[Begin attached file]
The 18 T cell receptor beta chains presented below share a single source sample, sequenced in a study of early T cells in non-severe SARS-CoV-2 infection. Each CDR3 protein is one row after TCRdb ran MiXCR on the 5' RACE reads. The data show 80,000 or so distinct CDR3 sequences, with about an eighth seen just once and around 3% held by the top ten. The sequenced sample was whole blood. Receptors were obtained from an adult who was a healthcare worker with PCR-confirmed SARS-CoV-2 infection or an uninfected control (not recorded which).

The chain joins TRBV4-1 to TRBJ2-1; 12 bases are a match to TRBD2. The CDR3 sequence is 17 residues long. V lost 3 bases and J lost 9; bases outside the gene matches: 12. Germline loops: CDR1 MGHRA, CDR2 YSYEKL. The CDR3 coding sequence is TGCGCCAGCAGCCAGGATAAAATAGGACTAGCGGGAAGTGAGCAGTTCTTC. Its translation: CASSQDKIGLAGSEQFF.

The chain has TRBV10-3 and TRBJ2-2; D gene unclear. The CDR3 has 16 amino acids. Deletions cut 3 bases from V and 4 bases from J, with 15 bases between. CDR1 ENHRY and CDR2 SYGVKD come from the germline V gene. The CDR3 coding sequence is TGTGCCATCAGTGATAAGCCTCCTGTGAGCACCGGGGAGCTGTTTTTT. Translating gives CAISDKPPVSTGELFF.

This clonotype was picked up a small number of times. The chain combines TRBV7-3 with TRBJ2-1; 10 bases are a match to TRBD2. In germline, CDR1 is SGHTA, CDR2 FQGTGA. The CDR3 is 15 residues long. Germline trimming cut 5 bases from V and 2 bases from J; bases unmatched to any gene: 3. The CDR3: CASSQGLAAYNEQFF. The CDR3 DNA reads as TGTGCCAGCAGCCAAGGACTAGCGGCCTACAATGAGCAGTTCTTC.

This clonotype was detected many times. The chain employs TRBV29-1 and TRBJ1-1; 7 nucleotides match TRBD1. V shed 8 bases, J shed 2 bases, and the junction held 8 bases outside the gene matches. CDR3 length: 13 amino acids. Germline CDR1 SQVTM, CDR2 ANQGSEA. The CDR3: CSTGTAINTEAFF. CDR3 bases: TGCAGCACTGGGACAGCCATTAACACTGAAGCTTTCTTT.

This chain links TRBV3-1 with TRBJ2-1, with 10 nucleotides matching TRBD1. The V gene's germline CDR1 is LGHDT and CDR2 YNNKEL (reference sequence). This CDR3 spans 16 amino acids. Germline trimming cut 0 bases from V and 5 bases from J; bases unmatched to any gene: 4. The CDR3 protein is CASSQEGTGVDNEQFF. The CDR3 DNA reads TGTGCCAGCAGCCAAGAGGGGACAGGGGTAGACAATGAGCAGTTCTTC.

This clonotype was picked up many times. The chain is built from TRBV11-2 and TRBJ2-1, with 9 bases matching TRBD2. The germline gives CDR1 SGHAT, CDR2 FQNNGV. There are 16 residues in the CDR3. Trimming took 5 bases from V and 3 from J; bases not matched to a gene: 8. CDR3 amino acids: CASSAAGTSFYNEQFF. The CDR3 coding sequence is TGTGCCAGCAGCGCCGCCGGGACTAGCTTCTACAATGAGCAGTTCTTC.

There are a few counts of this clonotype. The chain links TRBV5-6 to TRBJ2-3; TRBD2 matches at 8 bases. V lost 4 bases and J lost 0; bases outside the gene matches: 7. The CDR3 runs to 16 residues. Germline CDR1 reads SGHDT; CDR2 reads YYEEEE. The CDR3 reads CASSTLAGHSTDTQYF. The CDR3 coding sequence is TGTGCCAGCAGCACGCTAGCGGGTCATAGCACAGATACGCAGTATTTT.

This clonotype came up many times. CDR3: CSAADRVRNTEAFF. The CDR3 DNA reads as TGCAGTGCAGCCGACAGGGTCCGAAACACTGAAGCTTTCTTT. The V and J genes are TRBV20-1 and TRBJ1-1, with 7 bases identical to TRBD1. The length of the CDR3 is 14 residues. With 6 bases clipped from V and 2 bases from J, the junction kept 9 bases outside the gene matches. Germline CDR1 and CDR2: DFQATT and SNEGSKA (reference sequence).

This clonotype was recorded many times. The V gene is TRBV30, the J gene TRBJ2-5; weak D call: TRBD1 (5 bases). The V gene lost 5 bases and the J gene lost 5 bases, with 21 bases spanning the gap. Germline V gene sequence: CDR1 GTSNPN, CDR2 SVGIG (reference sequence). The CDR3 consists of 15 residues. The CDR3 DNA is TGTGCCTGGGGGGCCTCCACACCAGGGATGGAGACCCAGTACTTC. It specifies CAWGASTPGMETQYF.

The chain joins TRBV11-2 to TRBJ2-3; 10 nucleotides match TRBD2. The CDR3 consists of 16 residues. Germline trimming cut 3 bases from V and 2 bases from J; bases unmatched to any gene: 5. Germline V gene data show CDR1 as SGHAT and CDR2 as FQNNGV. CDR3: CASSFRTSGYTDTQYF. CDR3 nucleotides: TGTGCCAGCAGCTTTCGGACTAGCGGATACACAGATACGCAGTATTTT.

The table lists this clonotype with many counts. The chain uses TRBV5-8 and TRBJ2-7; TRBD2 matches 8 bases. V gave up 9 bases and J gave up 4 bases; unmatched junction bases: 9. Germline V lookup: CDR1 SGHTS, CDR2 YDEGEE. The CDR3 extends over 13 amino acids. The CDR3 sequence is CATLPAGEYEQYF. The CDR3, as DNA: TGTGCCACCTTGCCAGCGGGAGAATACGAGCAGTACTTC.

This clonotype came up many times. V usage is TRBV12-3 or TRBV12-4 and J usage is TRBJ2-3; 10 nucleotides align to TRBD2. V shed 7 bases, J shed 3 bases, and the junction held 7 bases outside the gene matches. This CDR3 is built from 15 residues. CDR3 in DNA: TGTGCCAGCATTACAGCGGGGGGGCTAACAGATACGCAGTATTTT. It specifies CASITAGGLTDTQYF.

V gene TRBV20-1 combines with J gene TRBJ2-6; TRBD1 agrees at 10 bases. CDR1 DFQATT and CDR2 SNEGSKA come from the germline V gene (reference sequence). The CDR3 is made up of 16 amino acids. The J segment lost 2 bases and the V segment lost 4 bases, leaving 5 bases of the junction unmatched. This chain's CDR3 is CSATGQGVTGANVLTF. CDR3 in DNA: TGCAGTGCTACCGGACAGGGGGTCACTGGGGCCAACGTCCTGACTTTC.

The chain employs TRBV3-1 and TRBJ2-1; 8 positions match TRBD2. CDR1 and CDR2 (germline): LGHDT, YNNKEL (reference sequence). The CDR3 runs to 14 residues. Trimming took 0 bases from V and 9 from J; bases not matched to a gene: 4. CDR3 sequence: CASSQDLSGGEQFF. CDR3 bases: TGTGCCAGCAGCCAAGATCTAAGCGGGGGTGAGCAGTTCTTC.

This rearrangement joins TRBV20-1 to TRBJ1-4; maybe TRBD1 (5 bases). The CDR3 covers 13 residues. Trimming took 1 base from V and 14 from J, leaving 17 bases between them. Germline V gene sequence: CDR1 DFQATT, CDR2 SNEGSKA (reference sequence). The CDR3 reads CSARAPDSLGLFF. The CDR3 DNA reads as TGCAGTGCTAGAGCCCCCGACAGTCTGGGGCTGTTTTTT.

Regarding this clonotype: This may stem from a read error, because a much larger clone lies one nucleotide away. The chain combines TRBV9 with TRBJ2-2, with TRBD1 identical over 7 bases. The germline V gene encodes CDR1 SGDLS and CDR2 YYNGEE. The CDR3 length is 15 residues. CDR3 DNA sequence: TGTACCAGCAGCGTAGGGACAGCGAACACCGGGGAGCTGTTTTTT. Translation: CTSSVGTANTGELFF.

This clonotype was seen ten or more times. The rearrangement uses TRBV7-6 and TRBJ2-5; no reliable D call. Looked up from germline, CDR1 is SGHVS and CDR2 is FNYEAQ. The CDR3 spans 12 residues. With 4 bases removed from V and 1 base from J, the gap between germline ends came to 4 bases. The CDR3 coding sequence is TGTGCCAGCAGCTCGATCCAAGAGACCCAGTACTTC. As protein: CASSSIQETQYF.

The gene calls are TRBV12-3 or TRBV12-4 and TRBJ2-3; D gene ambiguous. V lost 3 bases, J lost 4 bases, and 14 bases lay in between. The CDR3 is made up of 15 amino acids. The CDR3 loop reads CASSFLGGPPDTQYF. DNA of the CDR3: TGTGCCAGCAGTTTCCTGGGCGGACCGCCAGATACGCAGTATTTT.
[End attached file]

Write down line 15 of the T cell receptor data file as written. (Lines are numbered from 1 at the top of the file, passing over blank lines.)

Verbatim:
The chain employs TRBV3-1 and TRBJ2-1; 8 positions match TRBD2. CDR1 and CDR2 (germline): LGHDT, YNNKEL (reference sequence). The CDR3 runs to 14 residues. Trimming took 0 bases from V and 9 from J; bases not matched to a gene: 4. CDR3 sequence: CASSQDLSGGEQFF. CDR3 bases: TGTGCCAGCAGCCAAGATCTAAGCGGGGGTGAGCAGTTCTTC.